If you don’t already own a property, you may want to work with a real estate professional who’s solely in the business of buying and selling properties. Alternatives to find a property or land to build on include land banks, community development (CD) offices, community development corporations (CDCs), neighborhood community-based nonprofits and municipal industrial development agencies (IDAs).
Your building’s location has an impact on your operating costs and income. A professional market analysis will provide in-depth information, but you may find the same information online for free. You can use comparable properties (comps) to ensure you are purchasing the property at a fair price and to determine what you’re likely to be able to charge for rent. Details to research: access to transportation, local economic characteristics, zoning, demographics, crime and comparable properties’ rents, expenses, taxes, size and amenities.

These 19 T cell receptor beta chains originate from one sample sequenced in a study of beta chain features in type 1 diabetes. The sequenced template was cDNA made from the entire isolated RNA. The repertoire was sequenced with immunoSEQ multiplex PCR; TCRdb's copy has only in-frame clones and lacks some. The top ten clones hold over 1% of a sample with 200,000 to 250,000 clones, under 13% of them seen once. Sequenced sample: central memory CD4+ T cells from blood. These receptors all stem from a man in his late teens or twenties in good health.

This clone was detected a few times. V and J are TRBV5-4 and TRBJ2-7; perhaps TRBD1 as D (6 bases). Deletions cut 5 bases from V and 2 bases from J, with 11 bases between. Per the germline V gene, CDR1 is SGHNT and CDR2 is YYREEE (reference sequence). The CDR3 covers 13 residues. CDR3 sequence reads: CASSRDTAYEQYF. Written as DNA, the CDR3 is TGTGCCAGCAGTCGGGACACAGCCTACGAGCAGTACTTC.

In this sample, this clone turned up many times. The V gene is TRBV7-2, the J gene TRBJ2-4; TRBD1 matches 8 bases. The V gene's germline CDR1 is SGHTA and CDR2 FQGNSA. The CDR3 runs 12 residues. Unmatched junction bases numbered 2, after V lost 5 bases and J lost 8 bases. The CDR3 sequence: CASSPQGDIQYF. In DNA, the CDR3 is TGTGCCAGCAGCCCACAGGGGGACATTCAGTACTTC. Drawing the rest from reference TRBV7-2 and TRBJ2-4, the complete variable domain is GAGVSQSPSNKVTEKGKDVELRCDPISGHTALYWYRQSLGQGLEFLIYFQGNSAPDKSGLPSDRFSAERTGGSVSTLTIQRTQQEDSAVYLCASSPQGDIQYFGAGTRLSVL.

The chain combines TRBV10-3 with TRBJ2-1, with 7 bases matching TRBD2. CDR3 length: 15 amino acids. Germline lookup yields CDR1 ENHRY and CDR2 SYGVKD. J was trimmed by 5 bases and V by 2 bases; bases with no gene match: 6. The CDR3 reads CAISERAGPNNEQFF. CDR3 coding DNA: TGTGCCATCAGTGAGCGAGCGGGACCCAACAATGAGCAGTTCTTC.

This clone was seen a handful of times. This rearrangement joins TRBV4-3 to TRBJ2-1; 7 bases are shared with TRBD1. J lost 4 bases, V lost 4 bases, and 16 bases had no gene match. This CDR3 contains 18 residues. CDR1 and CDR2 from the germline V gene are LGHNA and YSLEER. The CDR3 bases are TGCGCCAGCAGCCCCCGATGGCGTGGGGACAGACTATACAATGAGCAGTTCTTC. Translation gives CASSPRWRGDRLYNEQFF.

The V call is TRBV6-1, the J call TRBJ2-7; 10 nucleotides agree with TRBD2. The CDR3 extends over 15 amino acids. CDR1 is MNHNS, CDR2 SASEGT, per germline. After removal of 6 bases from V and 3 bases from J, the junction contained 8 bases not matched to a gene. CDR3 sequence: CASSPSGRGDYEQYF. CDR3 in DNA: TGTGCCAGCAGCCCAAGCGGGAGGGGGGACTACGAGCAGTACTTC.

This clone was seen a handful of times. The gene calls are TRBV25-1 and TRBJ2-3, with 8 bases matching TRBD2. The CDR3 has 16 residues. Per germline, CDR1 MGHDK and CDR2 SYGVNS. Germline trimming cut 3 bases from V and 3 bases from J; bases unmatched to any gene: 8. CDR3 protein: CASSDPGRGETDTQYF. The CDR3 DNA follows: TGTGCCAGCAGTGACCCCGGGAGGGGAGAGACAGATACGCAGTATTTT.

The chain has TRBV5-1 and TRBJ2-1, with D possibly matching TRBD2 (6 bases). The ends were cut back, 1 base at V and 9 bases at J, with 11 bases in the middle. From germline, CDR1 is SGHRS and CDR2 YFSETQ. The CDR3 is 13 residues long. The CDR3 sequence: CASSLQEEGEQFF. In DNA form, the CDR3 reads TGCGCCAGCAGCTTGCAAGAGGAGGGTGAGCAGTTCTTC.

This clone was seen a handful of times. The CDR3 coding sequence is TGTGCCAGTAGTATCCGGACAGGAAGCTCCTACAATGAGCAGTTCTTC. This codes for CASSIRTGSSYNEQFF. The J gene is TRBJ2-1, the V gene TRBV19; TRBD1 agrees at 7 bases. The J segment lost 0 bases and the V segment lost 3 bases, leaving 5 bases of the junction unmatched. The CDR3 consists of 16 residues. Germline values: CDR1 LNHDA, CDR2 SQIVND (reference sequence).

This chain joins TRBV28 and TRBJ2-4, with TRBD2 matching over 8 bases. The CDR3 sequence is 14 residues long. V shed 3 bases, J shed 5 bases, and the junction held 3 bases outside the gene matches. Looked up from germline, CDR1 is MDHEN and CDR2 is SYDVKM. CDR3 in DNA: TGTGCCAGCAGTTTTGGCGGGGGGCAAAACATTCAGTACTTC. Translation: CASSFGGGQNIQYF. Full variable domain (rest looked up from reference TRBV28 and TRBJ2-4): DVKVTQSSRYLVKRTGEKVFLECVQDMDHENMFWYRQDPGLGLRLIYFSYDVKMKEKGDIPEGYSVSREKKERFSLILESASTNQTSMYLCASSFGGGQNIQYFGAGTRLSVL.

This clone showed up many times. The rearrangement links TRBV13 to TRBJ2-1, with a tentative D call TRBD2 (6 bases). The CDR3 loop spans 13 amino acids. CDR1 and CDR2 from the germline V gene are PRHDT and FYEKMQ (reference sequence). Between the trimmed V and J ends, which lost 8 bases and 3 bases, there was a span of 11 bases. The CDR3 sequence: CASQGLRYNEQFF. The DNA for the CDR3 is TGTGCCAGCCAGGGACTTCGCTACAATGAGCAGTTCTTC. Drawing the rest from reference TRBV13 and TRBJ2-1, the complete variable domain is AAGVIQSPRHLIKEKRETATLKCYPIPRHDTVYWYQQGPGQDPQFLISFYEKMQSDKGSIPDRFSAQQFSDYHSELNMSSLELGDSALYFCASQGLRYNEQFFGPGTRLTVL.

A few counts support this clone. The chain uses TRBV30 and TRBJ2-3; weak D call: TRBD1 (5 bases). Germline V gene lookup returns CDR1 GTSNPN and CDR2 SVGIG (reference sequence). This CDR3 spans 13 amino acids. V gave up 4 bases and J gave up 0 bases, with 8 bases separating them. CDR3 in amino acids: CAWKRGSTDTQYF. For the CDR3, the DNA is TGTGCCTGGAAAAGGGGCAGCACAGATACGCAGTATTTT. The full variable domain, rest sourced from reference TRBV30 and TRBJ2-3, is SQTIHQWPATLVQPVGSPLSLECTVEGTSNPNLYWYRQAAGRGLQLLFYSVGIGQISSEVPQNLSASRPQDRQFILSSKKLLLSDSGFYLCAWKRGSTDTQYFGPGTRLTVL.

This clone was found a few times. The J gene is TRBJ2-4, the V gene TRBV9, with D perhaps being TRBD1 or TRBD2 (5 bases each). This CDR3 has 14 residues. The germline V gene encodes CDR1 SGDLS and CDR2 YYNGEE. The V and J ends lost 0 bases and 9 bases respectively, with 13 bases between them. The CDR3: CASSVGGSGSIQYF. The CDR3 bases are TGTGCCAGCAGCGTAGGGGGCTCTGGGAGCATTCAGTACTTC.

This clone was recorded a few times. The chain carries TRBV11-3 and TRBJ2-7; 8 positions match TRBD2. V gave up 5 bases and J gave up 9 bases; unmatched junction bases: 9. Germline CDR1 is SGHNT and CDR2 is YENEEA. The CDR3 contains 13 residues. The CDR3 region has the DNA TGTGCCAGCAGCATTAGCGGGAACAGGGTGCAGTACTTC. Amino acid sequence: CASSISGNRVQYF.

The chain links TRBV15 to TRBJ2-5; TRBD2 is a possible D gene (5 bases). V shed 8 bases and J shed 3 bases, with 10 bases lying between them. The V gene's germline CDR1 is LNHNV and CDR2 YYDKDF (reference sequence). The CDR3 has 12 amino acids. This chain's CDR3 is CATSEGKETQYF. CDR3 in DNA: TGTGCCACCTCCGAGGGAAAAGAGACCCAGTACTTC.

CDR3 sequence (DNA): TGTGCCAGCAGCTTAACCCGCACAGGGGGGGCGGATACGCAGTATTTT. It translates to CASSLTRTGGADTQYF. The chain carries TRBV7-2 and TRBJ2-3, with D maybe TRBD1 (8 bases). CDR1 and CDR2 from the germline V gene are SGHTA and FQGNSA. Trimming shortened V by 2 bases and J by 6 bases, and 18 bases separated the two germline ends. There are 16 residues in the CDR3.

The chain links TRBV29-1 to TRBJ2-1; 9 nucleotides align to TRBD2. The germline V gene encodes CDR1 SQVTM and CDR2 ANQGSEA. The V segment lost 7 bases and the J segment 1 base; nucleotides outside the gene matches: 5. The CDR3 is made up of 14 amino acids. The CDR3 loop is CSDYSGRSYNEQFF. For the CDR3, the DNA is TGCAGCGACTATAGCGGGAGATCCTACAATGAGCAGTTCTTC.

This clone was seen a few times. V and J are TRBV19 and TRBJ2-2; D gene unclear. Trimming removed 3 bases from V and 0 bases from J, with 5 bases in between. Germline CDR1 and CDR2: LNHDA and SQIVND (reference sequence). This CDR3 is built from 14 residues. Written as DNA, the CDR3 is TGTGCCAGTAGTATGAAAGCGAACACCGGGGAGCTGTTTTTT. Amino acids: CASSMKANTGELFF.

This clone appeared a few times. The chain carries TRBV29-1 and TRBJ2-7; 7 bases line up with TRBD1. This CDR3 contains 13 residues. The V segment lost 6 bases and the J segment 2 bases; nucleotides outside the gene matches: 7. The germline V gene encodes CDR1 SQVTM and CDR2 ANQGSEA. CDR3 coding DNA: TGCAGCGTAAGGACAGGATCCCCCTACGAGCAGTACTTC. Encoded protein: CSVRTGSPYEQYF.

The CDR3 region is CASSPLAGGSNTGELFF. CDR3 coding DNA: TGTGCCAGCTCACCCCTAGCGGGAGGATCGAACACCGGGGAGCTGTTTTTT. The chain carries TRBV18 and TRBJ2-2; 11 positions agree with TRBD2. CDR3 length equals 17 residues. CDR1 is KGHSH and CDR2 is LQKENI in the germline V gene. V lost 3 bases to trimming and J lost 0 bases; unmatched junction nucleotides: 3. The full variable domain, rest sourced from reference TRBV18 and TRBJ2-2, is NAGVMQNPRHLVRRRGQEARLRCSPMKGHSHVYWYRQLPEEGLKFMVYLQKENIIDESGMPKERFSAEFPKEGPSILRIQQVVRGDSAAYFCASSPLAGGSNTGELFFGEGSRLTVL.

Every city has rules about how buildings should be constructed and maintained (building codes) and where they can be built (zoning), as well as preferences for development in certain areas. Because these vary greatly, your best source of information is someone who works for a particular municipality itself.
Ballparking costs by developing pro formas helps determine if your project meets your lender’s feasibility criteria. Pro forma calculations are generally done on two separate spreadsheets referred to as “Income and Expense Statements” (I&E) and “Construction or Rehabilitation Budgets.” The projections in your initial calculations may evolve throughout the project as conditions change or new considerations emerge. For details on how to set up your I&E and Construction or Rehabilitation Budget, please download the full-length Start Small guide.